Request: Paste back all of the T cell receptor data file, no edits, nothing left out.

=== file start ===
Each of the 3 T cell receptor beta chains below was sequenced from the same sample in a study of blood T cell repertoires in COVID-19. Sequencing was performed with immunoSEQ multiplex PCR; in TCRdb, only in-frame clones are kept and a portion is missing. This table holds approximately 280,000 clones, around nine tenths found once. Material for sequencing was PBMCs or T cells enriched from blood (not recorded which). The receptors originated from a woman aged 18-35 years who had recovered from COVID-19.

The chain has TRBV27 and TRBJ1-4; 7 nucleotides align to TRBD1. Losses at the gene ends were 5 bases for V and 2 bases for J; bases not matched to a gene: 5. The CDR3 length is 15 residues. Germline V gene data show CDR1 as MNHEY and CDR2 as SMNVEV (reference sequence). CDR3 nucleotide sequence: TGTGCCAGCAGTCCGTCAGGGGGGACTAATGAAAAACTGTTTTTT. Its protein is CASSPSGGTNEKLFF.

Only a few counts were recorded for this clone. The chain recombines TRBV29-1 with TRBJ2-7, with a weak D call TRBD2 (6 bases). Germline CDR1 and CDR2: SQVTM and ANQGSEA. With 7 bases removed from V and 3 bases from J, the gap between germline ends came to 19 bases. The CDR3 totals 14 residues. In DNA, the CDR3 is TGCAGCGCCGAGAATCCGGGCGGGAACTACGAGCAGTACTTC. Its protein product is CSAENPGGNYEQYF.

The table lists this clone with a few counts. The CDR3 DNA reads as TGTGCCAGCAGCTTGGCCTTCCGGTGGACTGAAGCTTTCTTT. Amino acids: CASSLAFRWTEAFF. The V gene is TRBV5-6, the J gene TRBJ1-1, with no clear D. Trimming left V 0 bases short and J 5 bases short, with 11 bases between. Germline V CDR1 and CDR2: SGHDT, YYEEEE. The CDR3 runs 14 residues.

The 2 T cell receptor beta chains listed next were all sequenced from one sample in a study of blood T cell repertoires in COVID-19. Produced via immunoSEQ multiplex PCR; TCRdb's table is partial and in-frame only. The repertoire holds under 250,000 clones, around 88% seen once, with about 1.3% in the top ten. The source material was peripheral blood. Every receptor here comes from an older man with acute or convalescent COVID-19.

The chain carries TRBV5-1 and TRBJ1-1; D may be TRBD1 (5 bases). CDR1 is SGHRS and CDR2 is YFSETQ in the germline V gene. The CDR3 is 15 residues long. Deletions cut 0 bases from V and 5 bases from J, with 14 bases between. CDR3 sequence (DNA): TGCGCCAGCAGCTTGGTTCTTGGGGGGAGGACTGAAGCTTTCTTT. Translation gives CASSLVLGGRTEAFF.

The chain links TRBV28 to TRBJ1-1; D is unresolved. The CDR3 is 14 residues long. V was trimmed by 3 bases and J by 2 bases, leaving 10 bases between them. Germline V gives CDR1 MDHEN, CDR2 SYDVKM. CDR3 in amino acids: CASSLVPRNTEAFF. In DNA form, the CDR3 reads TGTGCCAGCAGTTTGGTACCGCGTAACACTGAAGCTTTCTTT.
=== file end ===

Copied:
Each of the 3 T cell receptor beta chains below was sequenced from the same sample in a study of blood T cell repertoires in COVID-19. Sequencing was performed with immunoSEQ multiplex PCR; in TCRdb, only in-frame clones are kept and a portion is missing. This table holds approximately 280,000 clones, around nine tenths found once. Material for sequencing was PBMCs or T cells enriched from blood (not recorded which). The receptors originated from a woman aged 18-35 years who had recovered from COVID-19.

The chain has TRBV27 and TRBJ1-4; 7 nucleotides align to TRBD1. Losses at the gene ends were 5 bases for V and 2 bases for J; bases not matched to a gene: 5. The CDR3 length is 15 residues. Germline V gene data show CDR1 as MNHEY and CDR2 as SMNVEV (reference sequence). CDR3 nucleotide sequence: TGTGCCAGCAGTCCGTCAGGGGGGACTAATGAAAAACTGTTTTTT. Its protein is CASSPSGGTNEKLFF.

Only a few counts were recorded for this clone. The chain recombines TRBV29-1 with TRBJ2-7, with a weak D call TRBD2 (6 bases). Germline CDR1 and CDR2: SQVTM and ANQGSEA. With 7 bases removed from V and 3 bases from J, the gap between germline ends came to 19 bases. The CDR3 totals 14 residues. In DNA, the CDR3 is TGCAGCGCCGAGAATCCGGGCGGGAACTACGAGCAGTACTTC. Its protein product is CSAENPGGNYEQYF.

The table lists this clone with a few counts. The CDR3 DNA reads as TGTGCCAGCAGCTTGGCCTTCCGGTGGACTGAAGCTTTCTTT. Amino acids: CASSLAFRWTEAFF. The V gene is TRBV5-6, the J gene TRBJ1-1, with no clear D. Trimming left V 0 bases short and J 5 bases short, with 11 bases between. Germline V CDR1 and CDR2: SGHDT, YYEEEE. The CDR3 runs 14 residues.

The 2 T cell receptor beta chains listed next were all sequenced from one sample in a study of blood T cell repertoires in COVID-19. Produced via immunoSEQ multiplex PCR; TCRdb's table is partial and in-frame only. The repertoire holds under 250,000 clones, around 88% seen once, with about 1.3% in the top ten. The source material was peripheral blood. Every receptor here comes from an older man with acute or convalescent COVID-19.

The chain carries TRBV5-1 and TRBJ1-1; D may be TRBD1 (5 bases). CDR1 is SGHRS and CDR2 is YFSETQ in the germline V gene. The CDR3 is 15 residues long. Deletions cut 0 bases from V and 5 bases from J, with 14 bases between. CDR3 sequence (DNA): TGCGCCAGCAGCTTGGTTCTTGGGGGGAGGACTGAAGCTTTCTTT. Translation gives CASSLVLGGRTEAFF.

The chain links TRBV28 to TRBJ1-1; D is unresolved. The CDR3 is 14 residues long. V was trimmed by 3 bases and J by 2 bases, leaving 10 bases between them. Germline V gives CDR1 MDHEN, CDR2 SYDVKM. CDR3 in amino acids: CASSLVPRNTEAFF. In DNA form, the CDR3 reads TGTGCCAGCAGTTTGGTACCGCGTAACACTGAAGCTTTCTTT.